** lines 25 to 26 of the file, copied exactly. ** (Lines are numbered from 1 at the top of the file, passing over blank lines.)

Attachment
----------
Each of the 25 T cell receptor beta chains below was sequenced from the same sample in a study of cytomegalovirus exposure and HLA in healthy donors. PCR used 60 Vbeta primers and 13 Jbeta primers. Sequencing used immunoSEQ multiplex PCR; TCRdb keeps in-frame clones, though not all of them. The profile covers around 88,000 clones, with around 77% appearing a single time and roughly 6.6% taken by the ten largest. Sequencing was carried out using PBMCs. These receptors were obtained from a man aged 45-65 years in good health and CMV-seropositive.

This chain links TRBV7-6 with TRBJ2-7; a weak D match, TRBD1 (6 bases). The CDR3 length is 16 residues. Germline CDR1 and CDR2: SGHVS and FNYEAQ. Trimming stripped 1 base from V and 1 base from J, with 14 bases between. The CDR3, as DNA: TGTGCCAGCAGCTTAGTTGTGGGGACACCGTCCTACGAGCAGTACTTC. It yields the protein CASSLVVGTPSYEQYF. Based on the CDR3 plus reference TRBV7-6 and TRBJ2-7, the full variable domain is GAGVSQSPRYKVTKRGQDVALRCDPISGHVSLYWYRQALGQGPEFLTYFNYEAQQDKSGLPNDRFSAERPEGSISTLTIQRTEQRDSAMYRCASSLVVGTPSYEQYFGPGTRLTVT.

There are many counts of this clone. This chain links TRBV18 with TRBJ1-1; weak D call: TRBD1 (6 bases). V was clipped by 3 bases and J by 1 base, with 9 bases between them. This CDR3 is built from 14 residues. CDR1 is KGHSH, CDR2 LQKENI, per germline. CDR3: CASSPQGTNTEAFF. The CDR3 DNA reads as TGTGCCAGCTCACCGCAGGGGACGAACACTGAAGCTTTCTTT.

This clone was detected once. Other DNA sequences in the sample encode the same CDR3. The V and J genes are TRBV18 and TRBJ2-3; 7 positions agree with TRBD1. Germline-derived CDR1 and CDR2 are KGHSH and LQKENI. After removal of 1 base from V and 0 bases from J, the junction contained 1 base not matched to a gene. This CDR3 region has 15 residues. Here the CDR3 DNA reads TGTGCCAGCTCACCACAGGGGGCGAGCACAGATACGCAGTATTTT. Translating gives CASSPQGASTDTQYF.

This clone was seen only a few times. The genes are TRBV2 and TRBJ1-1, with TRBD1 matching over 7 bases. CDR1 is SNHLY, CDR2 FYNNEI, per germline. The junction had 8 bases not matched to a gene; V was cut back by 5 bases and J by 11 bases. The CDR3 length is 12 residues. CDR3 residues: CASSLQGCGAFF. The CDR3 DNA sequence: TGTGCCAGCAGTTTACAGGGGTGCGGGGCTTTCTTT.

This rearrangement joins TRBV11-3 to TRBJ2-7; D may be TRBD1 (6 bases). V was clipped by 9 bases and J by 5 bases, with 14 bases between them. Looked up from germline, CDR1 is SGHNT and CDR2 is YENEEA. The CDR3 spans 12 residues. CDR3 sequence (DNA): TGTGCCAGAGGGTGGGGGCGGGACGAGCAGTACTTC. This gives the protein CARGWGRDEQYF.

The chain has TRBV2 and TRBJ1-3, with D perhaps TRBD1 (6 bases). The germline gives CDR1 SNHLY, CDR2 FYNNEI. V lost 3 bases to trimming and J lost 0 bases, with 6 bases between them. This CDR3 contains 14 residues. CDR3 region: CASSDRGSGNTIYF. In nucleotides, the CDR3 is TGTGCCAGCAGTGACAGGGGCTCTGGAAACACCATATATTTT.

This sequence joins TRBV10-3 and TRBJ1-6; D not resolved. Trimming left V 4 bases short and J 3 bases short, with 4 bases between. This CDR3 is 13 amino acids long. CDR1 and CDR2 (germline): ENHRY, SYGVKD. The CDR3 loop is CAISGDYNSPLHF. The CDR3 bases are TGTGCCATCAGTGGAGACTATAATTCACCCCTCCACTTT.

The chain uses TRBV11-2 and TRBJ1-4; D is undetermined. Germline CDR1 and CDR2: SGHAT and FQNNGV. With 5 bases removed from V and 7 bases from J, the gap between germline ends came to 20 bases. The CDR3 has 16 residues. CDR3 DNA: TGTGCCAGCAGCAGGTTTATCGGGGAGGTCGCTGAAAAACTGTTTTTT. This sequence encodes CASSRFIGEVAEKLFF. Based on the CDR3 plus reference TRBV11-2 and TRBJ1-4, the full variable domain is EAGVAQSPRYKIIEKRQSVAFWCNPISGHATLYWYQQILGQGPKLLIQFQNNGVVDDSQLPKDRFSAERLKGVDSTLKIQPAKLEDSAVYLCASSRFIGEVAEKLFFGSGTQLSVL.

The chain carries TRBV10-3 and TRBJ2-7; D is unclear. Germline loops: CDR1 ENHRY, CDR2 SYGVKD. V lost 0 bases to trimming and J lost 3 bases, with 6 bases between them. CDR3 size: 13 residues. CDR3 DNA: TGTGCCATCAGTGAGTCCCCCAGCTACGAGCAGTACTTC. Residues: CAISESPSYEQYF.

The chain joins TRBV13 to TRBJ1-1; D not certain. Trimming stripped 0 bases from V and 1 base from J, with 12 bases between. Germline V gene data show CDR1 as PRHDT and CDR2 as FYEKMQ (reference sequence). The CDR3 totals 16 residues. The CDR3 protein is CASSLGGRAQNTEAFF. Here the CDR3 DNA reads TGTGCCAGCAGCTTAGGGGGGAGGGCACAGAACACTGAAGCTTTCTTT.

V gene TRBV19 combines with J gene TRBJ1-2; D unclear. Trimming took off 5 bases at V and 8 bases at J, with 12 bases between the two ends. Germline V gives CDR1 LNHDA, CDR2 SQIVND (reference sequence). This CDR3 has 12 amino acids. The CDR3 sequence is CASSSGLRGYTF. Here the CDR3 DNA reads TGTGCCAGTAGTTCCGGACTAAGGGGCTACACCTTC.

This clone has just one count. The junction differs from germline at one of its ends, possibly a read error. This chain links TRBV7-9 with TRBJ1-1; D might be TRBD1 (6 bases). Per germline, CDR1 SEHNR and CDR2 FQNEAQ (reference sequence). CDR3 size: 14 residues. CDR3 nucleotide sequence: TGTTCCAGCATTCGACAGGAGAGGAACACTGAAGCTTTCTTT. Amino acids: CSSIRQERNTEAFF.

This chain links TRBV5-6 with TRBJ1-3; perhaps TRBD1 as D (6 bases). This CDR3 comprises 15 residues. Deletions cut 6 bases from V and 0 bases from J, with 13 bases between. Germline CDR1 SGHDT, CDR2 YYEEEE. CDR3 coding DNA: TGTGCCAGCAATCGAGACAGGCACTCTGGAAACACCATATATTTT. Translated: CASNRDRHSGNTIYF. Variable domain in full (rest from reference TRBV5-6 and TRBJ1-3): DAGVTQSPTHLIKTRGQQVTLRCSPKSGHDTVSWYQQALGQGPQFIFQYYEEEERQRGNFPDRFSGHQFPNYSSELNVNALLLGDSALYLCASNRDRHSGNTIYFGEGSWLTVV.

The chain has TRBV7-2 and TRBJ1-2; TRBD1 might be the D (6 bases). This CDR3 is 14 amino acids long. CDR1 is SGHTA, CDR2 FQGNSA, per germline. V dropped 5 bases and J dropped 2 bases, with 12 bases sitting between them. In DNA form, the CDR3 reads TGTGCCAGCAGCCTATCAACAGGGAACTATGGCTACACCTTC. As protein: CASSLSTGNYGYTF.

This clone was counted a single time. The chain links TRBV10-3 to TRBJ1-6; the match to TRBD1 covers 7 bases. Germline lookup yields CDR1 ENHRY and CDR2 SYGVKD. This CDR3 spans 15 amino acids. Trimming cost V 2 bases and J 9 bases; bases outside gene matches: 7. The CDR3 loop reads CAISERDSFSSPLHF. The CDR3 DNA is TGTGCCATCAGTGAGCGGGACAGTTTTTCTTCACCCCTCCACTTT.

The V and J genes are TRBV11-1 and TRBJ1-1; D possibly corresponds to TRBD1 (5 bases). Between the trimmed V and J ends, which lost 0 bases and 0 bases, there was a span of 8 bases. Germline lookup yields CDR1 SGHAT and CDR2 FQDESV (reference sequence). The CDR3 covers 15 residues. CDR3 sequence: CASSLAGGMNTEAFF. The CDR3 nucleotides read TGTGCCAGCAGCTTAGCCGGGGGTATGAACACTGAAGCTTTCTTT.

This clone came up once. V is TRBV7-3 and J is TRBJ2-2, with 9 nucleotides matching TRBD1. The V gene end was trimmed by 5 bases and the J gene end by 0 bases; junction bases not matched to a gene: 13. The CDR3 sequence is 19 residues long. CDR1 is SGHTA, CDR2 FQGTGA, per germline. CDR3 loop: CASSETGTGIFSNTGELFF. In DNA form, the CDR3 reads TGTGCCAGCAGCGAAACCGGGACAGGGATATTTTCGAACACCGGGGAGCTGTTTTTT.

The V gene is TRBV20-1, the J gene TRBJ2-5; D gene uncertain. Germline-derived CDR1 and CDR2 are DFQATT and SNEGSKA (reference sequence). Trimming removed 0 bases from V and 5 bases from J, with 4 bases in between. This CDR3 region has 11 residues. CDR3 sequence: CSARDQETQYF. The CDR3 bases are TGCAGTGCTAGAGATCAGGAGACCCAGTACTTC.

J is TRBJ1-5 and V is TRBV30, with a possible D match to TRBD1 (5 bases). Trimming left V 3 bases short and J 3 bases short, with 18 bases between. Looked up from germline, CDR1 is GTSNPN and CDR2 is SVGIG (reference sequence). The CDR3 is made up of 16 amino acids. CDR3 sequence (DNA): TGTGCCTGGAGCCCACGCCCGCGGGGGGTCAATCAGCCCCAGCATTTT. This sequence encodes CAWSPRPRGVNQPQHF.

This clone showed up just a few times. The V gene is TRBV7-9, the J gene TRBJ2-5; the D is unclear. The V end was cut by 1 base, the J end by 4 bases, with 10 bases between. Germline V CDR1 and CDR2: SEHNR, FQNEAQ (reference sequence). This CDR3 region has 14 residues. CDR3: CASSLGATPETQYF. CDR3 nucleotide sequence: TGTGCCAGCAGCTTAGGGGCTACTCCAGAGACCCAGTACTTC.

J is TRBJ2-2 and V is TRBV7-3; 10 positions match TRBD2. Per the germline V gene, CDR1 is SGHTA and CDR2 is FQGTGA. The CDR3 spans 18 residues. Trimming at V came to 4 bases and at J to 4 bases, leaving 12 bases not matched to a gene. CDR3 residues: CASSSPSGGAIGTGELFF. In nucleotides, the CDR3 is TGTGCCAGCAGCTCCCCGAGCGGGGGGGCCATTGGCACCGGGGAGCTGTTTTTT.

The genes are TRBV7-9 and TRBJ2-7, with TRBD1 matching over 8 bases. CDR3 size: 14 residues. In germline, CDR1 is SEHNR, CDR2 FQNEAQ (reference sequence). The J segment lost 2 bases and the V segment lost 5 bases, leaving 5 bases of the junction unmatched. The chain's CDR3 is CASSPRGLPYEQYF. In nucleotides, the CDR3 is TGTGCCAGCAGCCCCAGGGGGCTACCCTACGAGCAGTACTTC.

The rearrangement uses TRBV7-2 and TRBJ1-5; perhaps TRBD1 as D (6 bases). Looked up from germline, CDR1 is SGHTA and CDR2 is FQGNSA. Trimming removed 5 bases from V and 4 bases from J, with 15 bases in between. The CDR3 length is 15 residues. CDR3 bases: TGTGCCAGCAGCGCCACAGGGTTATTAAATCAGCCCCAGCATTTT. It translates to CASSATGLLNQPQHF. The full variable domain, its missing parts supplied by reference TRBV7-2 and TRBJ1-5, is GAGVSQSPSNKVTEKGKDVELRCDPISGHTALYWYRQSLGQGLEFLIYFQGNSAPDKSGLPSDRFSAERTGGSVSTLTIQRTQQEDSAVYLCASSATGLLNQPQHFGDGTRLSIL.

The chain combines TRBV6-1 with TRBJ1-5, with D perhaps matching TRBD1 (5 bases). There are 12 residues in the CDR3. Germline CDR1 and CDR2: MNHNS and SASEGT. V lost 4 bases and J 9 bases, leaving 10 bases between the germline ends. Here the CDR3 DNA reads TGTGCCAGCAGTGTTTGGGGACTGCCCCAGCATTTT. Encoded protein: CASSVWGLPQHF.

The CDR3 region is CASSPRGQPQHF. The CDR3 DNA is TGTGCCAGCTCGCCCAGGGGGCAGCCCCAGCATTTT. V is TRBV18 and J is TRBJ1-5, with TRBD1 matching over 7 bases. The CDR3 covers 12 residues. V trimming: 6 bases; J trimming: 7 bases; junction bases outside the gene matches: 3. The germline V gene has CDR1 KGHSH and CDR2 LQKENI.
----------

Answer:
The chain combines TRBV6-1 with TRBJ1-5, with D perhaps matching TRBD1 (5 bases). There are 12 residues in the CDR3. Germline CDR1 and CDR2: MNHNS and SASEGT. V lost 4 bases and J 9 bases, leaving 10 bases between the germline ends. Here the CDR3 DNA reads TGTGCCAGCAGTGTTTGGGGACTGCCCCAGCATTTT. Encoded protein: CASSVWGLPQHF.

The CDR3 region is CASSPRGQPQHF. The CDR3 DNA is TGTGCCAGCTCGCCCAGGGGGCAGCCCCAGCATTTT. V is TRBV18 and J is TRBJ1-5, with TRBD1 matching over 7 bases. The CDR3 covers 12 residues. V trimming: 6 bases; J trimming: 7 bases; junction bases outside the gene matches: 3. The germline V gene has CDR1 KGHSH and CDR2 LQKENI.